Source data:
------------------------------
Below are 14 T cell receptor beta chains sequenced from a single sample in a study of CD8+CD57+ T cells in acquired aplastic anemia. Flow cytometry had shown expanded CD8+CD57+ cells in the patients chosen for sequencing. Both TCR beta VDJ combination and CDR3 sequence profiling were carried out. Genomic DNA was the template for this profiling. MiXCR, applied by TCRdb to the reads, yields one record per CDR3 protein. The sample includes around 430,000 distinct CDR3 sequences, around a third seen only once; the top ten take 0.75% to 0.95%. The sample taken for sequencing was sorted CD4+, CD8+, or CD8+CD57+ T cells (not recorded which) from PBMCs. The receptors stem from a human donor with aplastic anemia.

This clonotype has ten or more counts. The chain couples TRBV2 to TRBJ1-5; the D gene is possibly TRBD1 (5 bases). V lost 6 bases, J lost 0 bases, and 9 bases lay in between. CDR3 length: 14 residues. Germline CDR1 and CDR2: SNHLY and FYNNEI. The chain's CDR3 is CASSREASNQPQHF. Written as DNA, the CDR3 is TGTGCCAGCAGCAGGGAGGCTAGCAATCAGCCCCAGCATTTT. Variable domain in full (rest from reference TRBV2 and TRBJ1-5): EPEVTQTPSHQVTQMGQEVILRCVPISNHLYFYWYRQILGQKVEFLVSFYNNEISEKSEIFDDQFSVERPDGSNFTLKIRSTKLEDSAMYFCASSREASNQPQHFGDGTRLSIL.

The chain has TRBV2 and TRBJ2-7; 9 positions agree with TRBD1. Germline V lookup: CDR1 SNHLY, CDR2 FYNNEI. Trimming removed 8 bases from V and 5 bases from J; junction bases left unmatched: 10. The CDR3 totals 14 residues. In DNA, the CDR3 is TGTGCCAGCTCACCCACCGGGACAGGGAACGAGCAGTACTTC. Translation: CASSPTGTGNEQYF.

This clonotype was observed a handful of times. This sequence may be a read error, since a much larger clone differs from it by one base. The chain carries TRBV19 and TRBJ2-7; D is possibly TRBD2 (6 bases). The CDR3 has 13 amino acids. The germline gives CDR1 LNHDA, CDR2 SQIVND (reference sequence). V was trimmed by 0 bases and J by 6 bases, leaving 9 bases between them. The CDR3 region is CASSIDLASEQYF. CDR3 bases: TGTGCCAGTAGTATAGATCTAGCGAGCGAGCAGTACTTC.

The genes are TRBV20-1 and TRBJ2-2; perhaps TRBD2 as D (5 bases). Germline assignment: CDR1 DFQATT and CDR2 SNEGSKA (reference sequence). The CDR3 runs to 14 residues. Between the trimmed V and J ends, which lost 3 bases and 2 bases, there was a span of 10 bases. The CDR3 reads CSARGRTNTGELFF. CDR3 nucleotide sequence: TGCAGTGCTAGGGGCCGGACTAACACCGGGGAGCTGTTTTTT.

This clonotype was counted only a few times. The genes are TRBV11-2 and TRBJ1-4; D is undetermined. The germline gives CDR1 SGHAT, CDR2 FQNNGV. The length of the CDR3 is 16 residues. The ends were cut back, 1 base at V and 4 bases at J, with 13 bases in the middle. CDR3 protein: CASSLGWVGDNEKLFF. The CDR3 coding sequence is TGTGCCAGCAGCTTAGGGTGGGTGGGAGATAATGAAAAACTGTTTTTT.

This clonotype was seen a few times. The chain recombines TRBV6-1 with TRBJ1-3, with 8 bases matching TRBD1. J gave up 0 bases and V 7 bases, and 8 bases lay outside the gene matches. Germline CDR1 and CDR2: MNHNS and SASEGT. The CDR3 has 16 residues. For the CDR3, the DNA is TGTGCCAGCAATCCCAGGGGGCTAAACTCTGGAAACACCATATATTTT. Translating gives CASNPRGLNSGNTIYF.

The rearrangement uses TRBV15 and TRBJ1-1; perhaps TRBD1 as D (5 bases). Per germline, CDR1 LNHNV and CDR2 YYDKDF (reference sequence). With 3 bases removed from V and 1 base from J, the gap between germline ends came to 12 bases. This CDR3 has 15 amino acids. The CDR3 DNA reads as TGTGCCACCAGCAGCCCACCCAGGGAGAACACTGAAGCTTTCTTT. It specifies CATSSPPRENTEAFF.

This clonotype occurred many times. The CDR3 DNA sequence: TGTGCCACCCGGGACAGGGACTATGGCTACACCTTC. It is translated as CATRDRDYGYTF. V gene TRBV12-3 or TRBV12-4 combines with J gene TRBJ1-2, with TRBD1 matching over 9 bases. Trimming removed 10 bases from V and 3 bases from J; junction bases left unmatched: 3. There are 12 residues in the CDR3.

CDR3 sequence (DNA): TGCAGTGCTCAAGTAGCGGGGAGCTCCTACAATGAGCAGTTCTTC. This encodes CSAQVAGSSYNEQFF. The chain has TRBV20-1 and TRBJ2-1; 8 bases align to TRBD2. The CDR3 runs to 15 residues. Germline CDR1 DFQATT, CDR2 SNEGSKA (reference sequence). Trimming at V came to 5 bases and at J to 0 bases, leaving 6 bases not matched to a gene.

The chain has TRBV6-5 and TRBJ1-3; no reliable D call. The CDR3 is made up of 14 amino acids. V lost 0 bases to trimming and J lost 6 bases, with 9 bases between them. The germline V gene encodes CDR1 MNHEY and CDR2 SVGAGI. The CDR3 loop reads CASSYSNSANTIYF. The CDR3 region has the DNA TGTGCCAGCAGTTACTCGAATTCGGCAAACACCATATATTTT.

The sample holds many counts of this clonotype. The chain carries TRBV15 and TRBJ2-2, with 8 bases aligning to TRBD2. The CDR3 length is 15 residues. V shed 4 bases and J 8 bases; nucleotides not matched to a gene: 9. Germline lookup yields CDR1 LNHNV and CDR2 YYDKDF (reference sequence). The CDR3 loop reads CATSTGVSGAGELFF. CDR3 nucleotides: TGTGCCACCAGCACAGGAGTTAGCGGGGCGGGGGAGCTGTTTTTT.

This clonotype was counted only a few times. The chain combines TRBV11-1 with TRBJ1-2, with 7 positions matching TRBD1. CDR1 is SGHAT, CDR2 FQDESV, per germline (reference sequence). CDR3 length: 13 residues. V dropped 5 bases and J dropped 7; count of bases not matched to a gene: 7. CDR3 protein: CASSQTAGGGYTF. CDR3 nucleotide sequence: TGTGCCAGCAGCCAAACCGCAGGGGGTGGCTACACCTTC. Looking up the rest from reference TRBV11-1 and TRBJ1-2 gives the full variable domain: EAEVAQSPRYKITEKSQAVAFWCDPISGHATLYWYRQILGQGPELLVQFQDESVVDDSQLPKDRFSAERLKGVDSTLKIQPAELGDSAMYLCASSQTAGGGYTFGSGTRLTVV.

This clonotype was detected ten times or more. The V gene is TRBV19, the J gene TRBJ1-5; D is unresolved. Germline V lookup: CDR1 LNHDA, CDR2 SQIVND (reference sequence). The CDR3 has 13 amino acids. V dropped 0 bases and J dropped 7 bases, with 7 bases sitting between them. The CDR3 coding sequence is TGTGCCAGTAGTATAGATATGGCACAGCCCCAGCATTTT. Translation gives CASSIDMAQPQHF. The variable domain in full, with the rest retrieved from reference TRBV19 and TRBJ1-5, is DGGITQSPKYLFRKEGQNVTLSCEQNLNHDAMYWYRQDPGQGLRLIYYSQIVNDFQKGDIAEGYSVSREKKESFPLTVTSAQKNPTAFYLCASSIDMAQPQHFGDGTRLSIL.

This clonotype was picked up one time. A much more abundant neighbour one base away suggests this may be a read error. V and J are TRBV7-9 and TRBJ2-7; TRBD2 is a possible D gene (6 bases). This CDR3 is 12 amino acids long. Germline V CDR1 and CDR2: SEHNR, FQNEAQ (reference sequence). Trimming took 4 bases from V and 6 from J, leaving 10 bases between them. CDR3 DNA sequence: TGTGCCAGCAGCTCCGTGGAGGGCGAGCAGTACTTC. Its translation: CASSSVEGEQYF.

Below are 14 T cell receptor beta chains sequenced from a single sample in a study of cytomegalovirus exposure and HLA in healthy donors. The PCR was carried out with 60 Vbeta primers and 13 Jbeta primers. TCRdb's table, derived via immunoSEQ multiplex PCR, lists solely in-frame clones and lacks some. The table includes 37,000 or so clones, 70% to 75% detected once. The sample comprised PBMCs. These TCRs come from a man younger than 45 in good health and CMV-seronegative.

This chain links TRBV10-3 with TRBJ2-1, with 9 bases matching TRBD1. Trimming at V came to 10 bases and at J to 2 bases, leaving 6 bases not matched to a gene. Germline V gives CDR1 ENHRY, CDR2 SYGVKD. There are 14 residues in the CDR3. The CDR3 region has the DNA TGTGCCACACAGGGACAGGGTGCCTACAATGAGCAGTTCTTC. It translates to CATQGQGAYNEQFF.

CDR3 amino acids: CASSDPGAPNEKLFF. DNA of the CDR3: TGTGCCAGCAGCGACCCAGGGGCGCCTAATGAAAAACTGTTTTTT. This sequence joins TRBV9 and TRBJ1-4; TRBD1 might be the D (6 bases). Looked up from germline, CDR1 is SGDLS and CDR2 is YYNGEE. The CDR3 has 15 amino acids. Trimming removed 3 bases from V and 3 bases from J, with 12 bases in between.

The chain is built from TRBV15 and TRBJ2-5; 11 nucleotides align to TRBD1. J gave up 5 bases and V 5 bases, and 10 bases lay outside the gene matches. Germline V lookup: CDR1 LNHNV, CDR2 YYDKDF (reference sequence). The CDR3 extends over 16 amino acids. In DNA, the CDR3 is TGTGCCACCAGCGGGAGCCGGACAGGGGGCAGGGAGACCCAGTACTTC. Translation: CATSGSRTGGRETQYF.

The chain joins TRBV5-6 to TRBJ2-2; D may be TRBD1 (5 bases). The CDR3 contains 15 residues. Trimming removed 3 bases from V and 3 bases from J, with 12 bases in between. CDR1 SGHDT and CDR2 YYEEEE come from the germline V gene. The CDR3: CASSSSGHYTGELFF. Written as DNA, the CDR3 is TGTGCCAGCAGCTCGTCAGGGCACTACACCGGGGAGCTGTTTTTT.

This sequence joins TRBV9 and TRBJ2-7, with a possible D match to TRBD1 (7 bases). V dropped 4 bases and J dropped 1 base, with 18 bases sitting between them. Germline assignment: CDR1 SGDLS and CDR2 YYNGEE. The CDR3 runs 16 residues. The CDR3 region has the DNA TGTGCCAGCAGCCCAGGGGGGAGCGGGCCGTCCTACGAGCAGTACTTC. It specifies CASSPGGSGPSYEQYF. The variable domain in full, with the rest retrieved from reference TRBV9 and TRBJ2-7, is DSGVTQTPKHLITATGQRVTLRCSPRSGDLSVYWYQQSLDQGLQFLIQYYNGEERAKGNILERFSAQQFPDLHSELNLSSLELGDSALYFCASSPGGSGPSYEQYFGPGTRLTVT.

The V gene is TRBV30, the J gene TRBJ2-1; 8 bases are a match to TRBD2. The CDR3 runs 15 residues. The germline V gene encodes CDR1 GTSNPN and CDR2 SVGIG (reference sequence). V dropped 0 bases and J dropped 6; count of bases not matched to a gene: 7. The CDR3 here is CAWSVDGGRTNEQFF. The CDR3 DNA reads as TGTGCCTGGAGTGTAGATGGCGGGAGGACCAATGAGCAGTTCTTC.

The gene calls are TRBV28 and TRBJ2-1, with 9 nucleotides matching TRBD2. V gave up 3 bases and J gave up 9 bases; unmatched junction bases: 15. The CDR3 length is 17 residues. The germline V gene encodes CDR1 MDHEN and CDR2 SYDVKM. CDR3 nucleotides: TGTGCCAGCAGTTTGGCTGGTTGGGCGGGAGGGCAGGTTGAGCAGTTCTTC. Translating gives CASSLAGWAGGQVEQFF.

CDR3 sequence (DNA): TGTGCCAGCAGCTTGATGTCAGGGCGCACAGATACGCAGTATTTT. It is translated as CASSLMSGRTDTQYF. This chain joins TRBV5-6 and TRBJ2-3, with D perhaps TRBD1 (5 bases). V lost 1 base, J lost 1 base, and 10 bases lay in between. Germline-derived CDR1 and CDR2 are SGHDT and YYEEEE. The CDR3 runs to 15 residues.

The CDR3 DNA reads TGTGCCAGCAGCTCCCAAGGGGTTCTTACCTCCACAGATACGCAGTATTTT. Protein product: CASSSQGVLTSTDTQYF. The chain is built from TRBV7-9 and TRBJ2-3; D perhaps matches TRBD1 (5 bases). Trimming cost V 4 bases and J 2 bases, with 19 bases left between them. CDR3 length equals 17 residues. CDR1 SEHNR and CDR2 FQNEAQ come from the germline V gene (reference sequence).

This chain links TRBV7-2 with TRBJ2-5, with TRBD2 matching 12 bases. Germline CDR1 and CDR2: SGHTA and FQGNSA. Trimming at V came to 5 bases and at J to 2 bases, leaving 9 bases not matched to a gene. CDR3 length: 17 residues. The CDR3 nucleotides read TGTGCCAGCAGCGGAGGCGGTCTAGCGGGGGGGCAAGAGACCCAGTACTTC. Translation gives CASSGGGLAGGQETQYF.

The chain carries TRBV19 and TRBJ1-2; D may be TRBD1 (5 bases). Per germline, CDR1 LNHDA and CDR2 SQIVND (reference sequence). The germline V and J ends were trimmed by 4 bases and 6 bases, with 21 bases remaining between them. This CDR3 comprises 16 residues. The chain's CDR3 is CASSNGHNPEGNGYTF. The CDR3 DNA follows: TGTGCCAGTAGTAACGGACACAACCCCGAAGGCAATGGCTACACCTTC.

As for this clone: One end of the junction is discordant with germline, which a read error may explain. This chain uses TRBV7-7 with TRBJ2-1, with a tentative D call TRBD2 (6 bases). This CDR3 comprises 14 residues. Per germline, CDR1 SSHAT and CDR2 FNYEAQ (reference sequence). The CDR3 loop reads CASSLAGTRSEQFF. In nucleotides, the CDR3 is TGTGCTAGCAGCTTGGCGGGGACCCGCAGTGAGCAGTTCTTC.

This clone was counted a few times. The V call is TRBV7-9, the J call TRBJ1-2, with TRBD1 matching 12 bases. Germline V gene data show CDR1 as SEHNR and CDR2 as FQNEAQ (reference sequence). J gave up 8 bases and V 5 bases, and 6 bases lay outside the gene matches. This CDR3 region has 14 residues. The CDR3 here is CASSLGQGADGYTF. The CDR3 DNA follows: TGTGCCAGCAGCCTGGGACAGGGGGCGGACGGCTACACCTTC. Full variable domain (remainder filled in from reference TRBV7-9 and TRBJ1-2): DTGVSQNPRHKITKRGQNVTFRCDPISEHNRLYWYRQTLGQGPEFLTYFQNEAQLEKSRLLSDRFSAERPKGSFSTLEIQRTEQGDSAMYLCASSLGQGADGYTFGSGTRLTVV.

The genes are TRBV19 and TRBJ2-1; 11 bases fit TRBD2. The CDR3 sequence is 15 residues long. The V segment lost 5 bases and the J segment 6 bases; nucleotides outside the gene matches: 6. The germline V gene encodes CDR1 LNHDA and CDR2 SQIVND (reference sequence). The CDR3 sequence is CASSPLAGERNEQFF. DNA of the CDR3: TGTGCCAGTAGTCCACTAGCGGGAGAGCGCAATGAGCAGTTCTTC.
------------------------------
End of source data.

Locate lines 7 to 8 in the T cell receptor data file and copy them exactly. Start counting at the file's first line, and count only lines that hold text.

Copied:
This clonotype was seen a few times. The chain recombines TRBV6-1 with TRBJ1-3, with 8 bases matching TRBD1. J gave up 0 bases and V 7 bases, and 8 bases lay outside the gene matches. Germline CDR1 and CDR2: MNHNS and SASEGT. The CDR3 has 16 residues. For the CDR3, the DNA is TGTGCCAGCAATCCCAGGGGGCTAAACTCTGGAAACACCATATATTTT. Translating gives CASNPRGLNSGNTIYF.

The rearrangement uses TRBV15 and TRBJ1-1; perhaps TRBD1 as D (5 bases). Per germline, CDR1 LNHNV and CDR2 YYDKDF (reference sequence). With 3 bases removed from V and 1 base from J, the gap between germline ends came to 12 bases. This CDR3 has 15 amino acids. The CDR3 DNA reads as TGTGCCACCAGCAGCCCACCCAGGGAGAACACTGAAGCTTTCTTT. It specifies CATSSPPRENTEAFF.